The foundations of speech-melody composition and the dawn of the digital music era
The Australasian Computer Music Association
Western Australian Academy of Performing Arts (WAAPA)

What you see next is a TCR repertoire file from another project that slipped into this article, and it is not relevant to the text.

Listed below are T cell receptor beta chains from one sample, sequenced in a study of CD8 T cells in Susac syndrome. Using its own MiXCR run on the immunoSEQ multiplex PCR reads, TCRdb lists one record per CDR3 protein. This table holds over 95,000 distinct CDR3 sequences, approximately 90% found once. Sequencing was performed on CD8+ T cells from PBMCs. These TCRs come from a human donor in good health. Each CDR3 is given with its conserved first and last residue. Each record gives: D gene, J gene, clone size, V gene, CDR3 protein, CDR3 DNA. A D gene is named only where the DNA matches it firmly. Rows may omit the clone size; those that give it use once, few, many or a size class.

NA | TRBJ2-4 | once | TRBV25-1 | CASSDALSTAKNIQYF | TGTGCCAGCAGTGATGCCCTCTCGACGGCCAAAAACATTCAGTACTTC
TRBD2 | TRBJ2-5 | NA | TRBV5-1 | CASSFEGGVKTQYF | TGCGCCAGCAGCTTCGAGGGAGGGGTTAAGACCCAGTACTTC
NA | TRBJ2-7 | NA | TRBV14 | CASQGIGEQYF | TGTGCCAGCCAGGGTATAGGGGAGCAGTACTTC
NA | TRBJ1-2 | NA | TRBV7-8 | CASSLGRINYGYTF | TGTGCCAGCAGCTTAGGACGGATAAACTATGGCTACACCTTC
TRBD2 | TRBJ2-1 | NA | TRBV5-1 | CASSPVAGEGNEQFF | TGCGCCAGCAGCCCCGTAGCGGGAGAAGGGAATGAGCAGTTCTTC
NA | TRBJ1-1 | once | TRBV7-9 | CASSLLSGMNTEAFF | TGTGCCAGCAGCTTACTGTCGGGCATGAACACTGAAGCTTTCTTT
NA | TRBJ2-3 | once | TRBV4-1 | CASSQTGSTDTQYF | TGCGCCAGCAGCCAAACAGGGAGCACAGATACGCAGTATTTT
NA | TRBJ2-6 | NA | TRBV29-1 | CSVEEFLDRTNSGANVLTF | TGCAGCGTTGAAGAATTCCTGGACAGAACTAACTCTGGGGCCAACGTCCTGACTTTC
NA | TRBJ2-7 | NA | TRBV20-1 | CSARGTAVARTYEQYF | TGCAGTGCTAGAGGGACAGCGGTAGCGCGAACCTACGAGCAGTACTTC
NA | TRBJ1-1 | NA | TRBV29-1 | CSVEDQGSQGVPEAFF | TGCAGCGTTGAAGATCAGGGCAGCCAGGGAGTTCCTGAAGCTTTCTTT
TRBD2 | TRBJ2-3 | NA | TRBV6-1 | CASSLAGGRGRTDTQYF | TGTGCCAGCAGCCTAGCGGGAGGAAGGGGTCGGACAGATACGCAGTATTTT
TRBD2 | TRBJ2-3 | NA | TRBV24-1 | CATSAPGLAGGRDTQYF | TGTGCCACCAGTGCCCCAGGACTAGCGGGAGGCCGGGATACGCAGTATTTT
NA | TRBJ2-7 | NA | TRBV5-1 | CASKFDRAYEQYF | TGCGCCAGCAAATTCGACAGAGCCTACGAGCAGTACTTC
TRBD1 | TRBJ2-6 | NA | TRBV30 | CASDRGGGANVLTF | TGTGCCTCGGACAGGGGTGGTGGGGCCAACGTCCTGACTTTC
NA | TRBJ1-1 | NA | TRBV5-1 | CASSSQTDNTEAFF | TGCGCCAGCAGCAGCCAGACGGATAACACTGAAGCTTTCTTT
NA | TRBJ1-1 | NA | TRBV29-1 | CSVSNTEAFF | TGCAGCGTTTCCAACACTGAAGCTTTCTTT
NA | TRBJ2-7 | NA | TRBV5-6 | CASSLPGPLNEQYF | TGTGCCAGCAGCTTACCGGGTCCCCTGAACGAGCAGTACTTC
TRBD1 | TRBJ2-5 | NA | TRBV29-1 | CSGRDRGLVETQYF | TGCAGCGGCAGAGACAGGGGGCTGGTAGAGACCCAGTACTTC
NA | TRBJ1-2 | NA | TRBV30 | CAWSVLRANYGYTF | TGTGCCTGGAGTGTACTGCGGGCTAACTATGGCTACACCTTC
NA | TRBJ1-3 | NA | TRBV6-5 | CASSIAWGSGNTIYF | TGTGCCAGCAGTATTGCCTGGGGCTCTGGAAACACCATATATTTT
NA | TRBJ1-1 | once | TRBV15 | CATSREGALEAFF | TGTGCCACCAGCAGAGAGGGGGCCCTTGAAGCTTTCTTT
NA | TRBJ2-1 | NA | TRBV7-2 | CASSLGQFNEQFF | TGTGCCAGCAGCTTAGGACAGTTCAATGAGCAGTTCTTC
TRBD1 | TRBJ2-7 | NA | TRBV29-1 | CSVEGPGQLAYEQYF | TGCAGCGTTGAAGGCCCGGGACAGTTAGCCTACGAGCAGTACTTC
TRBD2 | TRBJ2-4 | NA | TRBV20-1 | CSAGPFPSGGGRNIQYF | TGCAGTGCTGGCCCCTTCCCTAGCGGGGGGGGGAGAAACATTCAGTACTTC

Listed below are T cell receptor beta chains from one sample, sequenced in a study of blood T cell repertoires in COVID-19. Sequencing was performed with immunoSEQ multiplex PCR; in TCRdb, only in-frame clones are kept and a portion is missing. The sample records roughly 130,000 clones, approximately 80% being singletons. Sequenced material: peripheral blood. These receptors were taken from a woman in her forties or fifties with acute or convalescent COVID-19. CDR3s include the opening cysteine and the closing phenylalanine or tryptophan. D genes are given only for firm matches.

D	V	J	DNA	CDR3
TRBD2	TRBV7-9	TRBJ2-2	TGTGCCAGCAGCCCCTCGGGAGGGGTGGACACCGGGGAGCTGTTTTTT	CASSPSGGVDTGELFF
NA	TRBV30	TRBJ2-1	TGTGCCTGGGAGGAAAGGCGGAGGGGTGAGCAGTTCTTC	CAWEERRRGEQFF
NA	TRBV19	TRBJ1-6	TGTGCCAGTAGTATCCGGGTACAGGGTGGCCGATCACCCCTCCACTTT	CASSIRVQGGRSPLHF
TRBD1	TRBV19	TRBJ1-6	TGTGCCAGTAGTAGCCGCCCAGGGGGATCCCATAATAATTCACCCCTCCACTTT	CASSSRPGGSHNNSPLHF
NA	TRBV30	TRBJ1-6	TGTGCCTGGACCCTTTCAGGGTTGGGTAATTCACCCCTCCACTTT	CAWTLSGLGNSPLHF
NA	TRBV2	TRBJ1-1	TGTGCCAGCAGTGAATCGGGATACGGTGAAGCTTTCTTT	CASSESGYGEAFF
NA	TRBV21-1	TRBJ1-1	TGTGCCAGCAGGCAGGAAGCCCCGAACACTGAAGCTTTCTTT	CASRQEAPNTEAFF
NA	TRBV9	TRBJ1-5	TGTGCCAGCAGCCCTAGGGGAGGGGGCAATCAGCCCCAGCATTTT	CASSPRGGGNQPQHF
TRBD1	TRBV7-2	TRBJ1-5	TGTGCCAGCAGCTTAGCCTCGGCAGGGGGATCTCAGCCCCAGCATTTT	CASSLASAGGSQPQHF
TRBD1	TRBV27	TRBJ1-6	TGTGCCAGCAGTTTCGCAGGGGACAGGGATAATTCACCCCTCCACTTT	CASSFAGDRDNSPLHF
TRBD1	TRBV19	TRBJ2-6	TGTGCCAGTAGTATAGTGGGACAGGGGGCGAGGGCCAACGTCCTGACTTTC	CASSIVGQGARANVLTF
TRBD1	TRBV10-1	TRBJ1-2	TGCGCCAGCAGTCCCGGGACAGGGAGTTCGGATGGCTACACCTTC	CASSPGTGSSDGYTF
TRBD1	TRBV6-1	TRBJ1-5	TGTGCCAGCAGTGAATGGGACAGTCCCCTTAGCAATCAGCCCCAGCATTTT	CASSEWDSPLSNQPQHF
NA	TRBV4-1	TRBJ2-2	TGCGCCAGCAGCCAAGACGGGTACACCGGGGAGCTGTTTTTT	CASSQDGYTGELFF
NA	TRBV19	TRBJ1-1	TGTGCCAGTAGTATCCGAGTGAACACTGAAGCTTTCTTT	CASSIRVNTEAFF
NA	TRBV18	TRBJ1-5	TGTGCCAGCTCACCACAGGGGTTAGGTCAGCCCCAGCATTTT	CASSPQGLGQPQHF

Speech is a part of our everyday lives, it’s all around us everywhere we go. Since the beginning of recorded music, composers have been seeking new ways to incorporate speech into their works; from the tape loops of Steve Reich in the 1960s, to Peter Ablinger’s works through the 2000s. This paper explores the emergence of speech-melody composition in the early 1980s in the works of Scott Johnson (John Somebody 1982) and Steve Reich (Different Trains 1988). Johnson assembled John Somebody entirely in the analogue domain, while Reich utilised a combination of analogue and digital technologies to create Different Trains. These two works then, sit at the transition between analogue and digital approaches to using technology as a compositional tool. The paper examines the composers’ processes in determining melodic, harmonic and rhythmic content from speech and the influence of shifting technological advances upon them. The discussion takes place in the context of the advent of digital audio in commercial products such as samplers E-MU Drumulator 1983) and Audio Workstations Digidesign (Sound Designer 1985).